A 1914 Pol Roger was certainly fresher (I suspect that this might have had far more time on lees than was usual). A 1928 Krug from the Collection series was also largely bereft of bubbles but still a brilliant, aged wine, complex and textured. Although lacking fizz in the glass, there was a prickle/sparkle on the palate. I am told that is because old champagnes will sometimes have lost the fizz that would appear in the glass but still have a touch of CO2, which gives this sparkling impression.
I have discussed the bottles of the extraordinary 1907 Heidsieck Monopole Gout American previously and how that despite almost a century on the bottom of the ocean, one of the bottles opened foamed up and out like a brand-new vintage. Others showed far more age and maturity – it does show that at these sorts of ages, bottles can vary considerably.
For many years, the Champenois would always insist that they released their wines at the perfect time for drinking them. They were ready at that moment.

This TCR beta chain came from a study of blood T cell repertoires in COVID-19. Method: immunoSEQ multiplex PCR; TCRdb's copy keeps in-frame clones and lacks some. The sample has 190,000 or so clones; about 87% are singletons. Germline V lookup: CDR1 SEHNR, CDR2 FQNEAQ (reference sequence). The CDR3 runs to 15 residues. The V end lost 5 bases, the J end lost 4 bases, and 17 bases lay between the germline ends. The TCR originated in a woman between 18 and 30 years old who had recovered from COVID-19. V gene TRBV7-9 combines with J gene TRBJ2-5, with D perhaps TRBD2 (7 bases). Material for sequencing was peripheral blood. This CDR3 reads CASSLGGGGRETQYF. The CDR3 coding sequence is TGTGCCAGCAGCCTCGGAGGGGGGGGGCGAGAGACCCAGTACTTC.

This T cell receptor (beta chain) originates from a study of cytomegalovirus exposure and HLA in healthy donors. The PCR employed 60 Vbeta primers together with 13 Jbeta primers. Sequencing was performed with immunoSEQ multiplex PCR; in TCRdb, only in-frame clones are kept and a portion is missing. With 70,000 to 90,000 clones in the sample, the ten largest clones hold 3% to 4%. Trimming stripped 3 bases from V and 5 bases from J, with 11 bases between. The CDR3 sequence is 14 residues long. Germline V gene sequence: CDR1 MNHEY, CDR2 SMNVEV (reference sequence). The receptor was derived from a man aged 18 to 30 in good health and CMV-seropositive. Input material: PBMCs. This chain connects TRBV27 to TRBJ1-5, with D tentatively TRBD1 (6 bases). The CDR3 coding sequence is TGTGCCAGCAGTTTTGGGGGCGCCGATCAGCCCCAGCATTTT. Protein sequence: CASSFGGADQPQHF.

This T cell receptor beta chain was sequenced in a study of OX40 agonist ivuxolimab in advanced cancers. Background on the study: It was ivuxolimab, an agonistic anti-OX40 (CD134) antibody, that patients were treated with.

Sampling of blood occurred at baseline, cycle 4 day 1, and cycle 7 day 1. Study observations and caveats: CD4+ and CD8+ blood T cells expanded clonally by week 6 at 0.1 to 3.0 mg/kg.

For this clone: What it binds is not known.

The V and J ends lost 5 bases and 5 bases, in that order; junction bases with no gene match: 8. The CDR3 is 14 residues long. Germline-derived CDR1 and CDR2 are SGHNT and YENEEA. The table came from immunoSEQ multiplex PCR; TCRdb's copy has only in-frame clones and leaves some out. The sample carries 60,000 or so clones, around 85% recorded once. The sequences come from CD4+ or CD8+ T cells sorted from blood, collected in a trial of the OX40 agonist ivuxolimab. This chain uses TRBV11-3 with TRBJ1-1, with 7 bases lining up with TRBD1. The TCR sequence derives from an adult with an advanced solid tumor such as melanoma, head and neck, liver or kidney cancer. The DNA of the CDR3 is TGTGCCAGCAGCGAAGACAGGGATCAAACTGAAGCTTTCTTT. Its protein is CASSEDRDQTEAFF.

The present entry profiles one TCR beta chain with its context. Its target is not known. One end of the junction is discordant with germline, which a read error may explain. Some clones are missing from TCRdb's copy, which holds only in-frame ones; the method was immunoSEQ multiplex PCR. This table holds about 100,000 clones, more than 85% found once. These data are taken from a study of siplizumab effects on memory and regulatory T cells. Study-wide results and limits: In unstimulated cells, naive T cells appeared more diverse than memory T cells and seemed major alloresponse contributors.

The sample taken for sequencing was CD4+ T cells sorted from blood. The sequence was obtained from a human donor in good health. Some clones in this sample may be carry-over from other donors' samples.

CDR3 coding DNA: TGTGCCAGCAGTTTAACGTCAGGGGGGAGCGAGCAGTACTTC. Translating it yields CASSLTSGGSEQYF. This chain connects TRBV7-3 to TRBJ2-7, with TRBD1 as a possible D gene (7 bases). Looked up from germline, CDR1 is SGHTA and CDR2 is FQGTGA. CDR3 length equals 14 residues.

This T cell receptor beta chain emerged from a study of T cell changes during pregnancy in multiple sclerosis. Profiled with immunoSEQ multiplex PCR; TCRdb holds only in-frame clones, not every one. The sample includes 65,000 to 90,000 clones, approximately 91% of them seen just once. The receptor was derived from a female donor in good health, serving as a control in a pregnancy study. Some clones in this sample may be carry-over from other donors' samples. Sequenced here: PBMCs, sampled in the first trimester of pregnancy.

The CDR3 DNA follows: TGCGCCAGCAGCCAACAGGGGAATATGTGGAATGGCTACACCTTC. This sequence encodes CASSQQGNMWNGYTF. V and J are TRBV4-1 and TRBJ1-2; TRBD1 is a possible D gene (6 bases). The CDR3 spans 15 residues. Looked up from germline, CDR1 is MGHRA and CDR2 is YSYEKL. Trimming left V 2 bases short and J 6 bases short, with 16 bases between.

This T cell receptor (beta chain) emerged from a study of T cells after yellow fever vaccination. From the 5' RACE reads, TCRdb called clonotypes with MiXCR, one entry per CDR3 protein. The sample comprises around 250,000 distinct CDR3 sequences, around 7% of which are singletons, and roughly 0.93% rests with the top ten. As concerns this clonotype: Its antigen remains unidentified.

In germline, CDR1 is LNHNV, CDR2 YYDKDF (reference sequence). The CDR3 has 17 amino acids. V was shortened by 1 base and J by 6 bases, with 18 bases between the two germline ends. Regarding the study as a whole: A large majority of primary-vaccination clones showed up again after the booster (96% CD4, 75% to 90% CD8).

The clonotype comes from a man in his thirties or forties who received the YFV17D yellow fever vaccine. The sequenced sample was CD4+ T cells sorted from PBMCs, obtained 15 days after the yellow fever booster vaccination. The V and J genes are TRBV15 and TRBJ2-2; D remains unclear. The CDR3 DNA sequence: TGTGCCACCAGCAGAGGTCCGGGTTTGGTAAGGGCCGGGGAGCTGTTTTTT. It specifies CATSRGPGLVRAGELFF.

Now that is all well and good, but it does reek a little of self-interest. Of course they’d say that. Just means that you need to keep buying. What tended to get up some Champenois nostrils was what they termed le goût Anglais. Basically, this referred to the English preference for aging champagne before drinking it, and it gave many French an excuse to add another item to the long list of reasons to disparage the British.
Le goût Anglais is basically a preference for champagne that has been aged. Really, it is simply a matter of personal preference. I have friends who think that all champagne should be opened as soon as possible; others for whom opening a bottle before it has had a chance to spend decades in the cellar increasing in complexity is a crime against humanity.
Personally, I think there are champagnes that fit both categories. Plenty of fine non-vintage champagnes will be at their best when they first hit the shelves, exhibiting freshness and vitality. Others, some of the great vintages and the prestige champagnes, will benefit from more time in the cellar. You just need to work out what you like.
It is, however, no longer quite as simple as it once was. The category of late-disgorged champagnes has muddied the waters somewhat. These are basically champagnes that are ready for release but a then given more time on the yeast lees before they are disgorged and sold.